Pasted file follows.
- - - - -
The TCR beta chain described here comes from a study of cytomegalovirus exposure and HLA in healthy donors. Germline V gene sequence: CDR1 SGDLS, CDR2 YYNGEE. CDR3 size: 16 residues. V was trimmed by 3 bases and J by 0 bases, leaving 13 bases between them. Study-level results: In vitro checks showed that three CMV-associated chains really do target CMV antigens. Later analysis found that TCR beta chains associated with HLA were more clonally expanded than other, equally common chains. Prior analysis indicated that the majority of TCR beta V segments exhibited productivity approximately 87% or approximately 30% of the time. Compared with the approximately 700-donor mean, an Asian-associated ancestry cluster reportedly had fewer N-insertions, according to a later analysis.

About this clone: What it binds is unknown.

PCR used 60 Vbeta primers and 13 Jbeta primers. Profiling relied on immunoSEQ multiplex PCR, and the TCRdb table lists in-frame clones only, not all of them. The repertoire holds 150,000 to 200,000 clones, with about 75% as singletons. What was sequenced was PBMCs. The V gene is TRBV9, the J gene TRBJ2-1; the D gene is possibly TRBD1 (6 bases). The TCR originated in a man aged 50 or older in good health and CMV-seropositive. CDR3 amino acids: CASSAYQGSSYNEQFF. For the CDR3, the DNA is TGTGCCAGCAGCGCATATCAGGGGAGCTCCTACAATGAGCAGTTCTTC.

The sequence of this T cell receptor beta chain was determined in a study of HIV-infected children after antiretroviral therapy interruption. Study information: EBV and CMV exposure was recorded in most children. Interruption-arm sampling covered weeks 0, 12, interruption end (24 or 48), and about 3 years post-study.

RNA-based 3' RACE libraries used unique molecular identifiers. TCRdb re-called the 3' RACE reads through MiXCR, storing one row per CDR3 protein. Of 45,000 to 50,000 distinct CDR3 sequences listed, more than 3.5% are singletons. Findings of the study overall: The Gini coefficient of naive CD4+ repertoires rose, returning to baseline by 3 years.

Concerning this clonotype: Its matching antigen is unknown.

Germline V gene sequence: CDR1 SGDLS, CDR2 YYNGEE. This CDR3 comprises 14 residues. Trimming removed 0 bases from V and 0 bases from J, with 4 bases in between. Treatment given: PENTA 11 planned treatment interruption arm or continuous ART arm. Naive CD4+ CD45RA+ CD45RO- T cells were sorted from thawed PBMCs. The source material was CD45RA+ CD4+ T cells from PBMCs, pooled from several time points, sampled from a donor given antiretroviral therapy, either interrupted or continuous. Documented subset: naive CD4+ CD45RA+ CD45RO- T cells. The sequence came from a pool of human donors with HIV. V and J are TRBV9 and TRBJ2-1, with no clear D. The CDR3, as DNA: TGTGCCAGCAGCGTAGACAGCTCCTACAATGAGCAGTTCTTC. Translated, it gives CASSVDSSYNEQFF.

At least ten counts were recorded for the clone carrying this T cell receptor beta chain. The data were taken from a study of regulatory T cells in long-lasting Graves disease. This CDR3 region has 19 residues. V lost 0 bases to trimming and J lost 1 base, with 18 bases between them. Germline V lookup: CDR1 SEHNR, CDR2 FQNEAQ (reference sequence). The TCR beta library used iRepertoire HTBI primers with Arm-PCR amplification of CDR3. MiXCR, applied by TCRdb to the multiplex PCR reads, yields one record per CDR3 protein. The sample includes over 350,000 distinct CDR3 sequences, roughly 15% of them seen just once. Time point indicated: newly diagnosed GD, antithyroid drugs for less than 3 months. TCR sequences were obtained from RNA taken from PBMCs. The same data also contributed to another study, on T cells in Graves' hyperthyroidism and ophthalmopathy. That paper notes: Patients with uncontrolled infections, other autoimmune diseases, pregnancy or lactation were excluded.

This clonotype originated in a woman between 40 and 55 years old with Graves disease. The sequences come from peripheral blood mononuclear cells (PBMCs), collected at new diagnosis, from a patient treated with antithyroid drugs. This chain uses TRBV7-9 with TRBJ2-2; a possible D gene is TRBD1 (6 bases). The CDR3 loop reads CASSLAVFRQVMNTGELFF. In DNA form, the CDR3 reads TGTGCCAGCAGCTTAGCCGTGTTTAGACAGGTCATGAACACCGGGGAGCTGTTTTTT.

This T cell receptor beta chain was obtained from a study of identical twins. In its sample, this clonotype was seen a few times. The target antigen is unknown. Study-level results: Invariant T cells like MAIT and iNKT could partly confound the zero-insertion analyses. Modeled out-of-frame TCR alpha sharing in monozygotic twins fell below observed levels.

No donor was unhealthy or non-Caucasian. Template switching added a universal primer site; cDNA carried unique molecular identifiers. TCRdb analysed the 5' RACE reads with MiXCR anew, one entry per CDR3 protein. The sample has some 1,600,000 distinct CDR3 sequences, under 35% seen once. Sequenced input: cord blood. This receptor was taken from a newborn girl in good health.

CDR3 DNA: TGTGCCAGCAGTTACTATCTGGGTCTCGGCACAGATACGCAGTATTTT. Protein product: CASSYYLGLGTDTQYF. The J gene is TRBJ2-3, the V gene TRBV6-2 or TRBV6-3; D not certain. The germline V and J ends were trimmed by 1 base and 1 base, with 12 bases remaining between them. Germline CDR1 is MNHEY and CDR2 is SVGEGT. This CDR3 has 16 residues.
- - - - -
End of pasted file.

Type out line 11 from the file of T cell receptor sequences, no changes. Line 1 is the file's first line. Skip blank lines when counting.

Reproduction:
No donor was unhealthy or non-Caucasian. Template switching added a universal primer site; cDNA carried unique molecular identifiers. TCRdb analysed the 5' RACE reads with MiXCR anew, one entry per CDR3 protein. The sample has some 1,600,000 distinct CDR3 sequences, under 35% seen once. Sequenced input: cord blood. This receptor was taken from a newborn girl in good health.